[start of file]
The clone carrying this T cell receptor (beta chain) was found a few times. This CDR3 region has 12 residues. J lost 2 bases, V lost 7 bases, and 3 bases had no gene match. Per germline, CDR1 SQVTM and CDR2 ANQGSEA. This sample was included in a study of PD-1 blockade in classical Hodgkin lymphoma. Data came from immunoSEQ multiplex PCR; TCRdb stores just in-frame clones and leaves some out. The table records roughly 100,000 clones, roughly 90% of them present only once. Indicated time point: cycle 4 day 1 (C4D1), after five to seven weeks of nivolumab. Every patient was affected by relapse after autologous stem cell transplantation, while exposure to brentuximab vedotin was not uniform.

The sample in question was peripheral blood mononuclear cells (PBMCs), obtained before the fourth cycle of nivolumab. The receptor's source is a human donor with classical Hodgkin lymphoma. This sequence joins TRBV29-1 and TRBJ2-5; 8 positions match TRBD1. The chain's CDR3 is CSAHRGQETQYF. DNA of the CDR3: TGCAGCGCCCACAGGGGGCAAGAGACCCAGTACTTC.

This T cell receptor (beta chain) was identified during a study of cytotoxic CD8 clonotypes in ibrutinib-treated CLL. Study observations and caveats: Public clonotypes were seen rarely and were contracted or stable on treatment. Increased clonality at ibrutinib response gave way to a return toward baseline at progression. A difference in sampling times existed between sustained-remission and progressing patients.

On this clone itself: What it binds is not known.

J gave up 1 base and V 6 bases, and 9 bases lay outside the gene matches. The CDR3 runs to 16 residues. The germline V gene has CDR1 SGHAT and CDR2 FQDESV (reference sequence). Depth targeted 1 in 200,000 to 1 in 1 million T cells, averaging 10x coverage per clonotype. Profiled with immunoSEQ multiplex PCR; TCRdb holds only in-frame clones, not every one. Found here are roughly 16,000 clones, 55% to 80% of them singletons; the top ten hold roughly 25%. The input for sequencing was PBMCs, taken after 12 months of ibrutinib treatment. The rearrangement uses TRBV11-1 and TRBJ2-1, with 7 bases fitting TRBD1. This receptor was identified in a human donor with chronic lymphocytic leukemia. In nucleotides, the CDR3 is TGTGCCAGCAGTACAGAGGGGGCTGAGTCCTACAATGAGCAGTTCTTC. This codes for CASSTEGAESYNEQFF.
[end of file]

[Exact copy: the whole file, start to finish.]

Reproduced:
The clone carrying this T cell receptor (beta chain) was found a few times. This CDR3 region has 12 residues. J lost 2 bases, V lost 7 bases, and 3 bases had no gene match. Per germline, CDR1 SQVTM and CDR2 ANQGSEA. This sample was included in a study of PD-1 blockade in classical Hodgkin lymphoma. Data came from immunoSEQ multiplex PCR; TCRdb stores just in-frame clones and leaves some out. The table records roughly 100,000 clones, roughly 90% of them present only once. Indicated time point: cycle 4 day 1 (C4D1), after five to seven weeks of nivolumab. Every patient was affected by relapse after autologous stem cell transplantation, while exposure to brentuximab vedotin was not uniform.

The sample in question was peripheral blood mononuclear cells (PBMCs), obtained before the fourth cycle of nivolumab. The receptor's source is a human donor with classical Hodgkin lymphoma. This sequence joins TRBV29-1 and TRBJ2-5; 8 positions match TRBD1. The chain's CDR3 is CSAHRGQETQYF. DNA of the CDR3: TGCAGCGCCCACAGGGGGCAAGAGACCCAGTACTTC.

This T cell receptor (beta chain) was identified during a study of cytotoxic CD8 clonotypes in ibrutinib-treated CLL. Study observations and caveats: Public clonotypes were seen rarely and were contracted or stable on treatment. Increased clonality at ibrutinib response gave way to a return toward baseline at progression. A difference in sampling times existed between sustained-remission and progressing patients.

On this clone itself: What it binds is not known.

J gave up 1 base and V 6 bases, and 9 bases lay outside the gene matches. The CDR3 runs to 16 residues. The germline V gene has CDR1 SGHAT and CDR2 FQDESV (reference sequence). Depth targeted 1 in 200,000 to 1 in 1 million T cells, averaging 10x coverage per clonotype. Profiled with immunoSEQ multiplex PCR; TCRdb holds only in-frame clones, not every one. Found here are roughly 16,000 clones, 55% to 80% of them singletons; the top ten hold roughly 25%. The input for sequencing was PBMCs, taken after 12 months of ibrutinib treatment. The rearrangement uses TRBV11-1 and TRBJ2-1, with 7 bases fitting TRBD1. This receptor was identified in a human donor with chronic lymphocytic leukemia. In nucleotides, the CDR3 is TGTGCCAGCAGTACAGAGGGGGCTGAGTCCTACAATGAGCAGTTCTTC. This codes for CASSTEGAESYNEQFF.